One fine bay: Why you should visit the Bay of Islands
Made up of 144 islands, many of them uninhabited, the Bay of Islands is known for its white sandy beaches, rolling surf, sailing and big-game fishing – New Zealand at its most idyllic. Its native forest walks, cycle trails and dolphin and whale-watching opportunities are legendary. But it’s also the cradle of much of our nation’s history and is a honeypot for other tourist attractions like great food and wine, and high sunshine hours. But don’t just limit your visit to the summer months; its plethora of attractions make it the perfect destination all year round.
The Bay of Islands offers so much to see and do that it’s as great for family holidays as weekend getaways. Aside from water activities, seek out historic places like Russell’s Pompallier House, built in 1842 to house the Catholic mission’s printing press, and Maiki or Flagstaff Hill, where Hōne Heke cut down the flagpole flying the British flag. The Old Packhouse Market in Kerikeri is worth a visit, selling local produce, natural skincare, woven baskets, vintage clothing and more.
Located on the Russell waterfront with sweeping views across the water to Paihia and Waitangi, The Duke of Marlborough Hotel is one of those places that after you’ve checked in, you won’t want to leave. Built in 1827 (it was the country’s first place to get a liquor licence) this historic building has had a series of renovations and now offers luxe rooms, a wedding venue, bar and sea-facing restaurant.
The latter is one of the most fabulous spots to watch the sun go down, champagne in hand, and is also home to consistently good food and an expansive wine list, so it’s popular with both locals and visitors – you will need to book ahead.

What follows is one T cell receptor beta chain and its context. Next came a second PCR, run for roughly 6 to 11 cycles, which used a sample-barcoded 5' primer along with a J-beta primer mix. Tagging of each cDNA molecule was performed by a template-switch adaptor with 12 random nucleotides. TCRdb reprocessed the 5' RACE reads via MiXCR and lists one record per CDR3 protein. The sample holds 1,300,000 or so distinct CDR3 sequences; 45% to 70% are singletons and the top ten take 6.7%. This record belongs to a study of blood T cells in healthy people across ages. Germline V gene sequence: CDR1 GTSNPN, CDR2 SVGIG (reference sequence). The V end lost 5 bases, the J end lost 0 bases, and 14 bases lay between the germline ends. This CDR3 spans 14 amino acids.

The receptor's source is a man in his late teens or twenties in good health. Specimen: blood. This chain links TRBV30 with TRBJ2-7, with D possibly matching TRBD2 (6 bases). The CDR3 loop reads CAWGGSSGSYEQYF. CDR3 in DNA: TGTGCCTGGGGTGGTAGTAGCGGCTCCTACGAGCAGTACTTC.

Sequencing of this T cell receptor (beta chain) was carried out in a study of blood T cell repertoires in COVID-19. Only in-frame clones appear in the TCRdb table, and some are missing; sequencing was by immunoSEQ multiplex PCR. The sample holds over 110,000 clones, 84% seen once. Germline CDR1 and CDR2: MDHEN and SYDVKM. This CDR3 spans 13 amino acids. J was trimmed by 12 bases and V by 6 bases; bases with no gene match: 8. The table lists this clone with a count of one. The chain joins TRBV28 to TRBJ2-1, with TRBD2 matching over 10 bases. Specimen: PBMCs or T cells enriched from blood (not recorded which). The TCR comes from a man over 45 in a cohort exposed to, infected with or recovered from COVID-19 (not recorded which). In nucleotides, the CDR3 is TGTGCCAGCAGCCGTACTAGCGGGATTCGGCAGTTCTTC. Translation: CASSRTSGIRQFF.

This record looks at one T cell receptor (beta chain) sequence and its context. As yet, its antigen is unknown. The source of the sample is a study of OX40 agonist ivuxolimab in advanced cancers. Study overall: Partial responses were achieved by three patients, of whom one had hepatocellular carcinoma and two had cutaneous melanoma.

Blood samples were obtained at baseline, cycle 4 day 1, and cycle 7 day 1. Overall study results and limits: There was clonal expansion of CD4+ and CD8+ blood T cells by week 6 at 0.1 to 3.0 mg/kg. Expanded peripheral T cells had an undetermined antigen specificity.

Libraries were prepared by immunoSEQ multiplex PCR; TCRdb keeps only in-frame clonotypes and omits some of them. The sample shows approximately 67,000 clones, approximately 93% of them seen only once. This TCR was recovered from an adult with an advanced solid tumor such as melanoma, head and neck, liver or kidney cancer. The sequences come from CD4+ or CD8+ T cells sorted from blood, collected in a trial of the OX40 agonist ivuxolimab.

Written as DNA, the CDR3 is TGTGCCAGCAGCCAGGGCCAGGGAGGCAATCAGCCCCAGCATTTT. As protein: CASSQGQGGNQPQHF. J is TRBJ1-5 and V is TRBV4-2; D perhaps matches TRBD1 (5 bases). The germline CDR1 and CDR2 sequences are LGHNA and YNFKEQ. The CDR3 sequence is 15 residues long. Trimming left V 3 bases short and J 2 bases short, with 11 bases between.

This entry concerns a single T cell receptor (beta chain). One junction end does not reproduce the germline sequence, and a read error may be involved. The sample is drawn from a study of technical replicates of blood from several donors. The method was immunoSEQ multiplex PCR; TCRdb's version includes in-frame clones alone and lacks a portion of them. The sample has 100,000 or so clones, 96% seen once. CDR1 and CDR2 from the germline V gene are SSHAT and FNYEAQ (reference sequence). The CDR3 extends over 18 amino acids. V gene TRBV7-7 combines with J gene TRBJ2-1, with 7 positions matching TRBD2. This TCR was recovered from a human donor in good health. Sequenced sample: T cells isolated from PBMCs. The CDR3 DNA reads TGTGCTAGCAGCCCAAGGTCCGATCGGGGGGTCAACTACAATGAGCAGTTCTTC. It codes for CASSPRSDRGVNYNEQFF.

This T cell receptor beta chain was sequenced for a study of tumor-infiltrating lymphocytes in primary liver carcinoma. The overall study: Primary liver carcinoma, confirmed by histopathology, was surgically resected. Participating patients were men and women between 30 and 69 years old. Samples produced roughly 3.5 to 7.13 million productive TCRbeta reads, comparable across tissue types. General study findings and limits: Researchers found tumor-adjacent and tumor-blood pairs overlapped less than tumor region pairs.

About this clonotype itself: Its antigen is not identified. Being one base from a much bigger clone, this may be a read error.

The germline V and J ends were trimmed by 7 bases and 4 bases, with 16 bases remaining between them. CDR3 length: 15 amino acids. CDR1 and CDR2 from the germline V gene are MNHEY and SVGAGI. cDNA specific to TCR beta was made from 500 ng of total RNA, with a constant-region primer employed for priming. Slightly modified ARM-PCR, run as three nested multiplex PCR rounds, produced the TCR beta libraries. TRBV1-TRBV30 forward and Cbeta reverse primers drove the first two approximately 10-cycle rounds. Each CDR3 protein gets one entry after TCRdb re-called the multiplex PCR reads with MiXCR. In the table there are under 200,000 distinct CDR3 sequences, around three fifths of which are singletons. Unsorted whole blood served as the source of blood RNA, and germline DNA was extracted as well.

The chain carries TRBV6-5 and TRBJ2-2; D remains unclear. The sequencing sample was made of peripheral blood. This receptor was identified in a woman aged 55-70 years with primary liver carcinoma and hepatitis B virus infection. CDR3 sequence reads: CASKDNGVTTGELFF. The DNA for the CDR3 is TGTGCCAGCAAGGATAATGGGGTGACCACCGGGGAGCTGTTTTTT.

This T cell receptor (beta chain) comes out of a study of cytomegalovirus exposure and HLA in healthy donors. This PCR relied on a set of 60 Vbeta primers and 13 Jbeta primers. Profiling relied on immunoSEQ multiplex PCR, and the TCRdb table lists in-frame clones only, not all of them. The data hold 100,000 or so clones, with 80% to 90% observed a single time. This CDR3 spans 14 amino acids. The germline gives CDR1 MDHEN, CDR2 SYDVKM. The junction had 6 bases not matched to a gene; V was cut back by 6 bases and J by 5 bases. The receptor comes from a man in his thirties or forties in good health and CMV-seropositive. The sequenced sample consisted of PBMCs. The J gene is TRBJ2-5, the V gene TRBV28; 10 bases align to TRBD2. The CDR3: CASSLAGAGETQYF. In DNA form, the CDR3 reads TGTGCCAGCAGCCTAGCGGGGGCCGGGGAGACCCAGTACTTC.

We suggest splurging on a waterfront room so you enjoy all of this from the privacy of your own balcony.
Russell is a tiny township and The Duke of Marlborough Hotel is the hub, meaning all the local delights are just a stroll away.
It’s a short ferry ride across the water to Paihia’s resort-style Scenic Hotel Bay of Islands. With 114 rooms, set in a large tropical garden with an outdoor swimming pool, it’s also just a three-minute walk to the beach – making it an equally excellent choice to rest your head.
The hotel has business and conference facilities but its sprawling layout means that if romance is your aim there is enough space not to be bothered by bigger groups.
Opened just last year, Te Rau Aroha is an extraordinary museum. The Price of Citizenship/Te Utu o Te Kiriraraunga is the theme of the museum’s main exhibition and the overriding message is the brave contribution and the sacrifices that Māori made – not just the soldiers but also their whānau back home – throughout decades of war, much of it in the hope of an equitable future. Prepare to be moved by what you see and experience.
Divided into three galleries it traverses the New Zealand and Boer wars and focuses on the Pioneer Battalion of World War I and the 28 (Māori) Battalion of World War II. A gallery is dedicated to the 28 (Māori) Battalion’s A Company, most of whom came from Northland. The third gallery “acts as a contemplative Whare Maumahara (house of memories) for visitors, descendents and whānau”.
Te Rau Aroha is on the Waitangi Treaty Grounds so it’s smart to get an Experience Pass which also covers Te Kōngahu Museum of Waitangi, a cultural performance and guided tours of the grounds that take in panoramic views of the Bay of Islands.
If you're looking for something a bit different, the Rogue Pony experience is for you. This is definitely not your standard sightseeing tour, showcasing the finest locations in the Bay of Islands from some unique and quirky viewpoints.
The Russell Scenic private wine tour is a must for anyone wanting to enjoy the award-winning drops of Paroa Bay vineyard and Omata Estate winery and discover more about the wine industry in New Zealand.
With a selection of private tours and top-down rides available, no two experiences are ever the same.
Part of the Paroa Bay Winery (which also offers accommodation) this is a restaurant with majestic views – across the countryside to Paroa Bay and Roberton Island – and top-notch cuisine. The menu is creative, with an emphasis on fresh produce and inspired wine matches.
Superb food paired with award-winning wines made on-site make this one of the busiest eating spots in the region. Lunch on the terrace under the grapevines is truly memorable.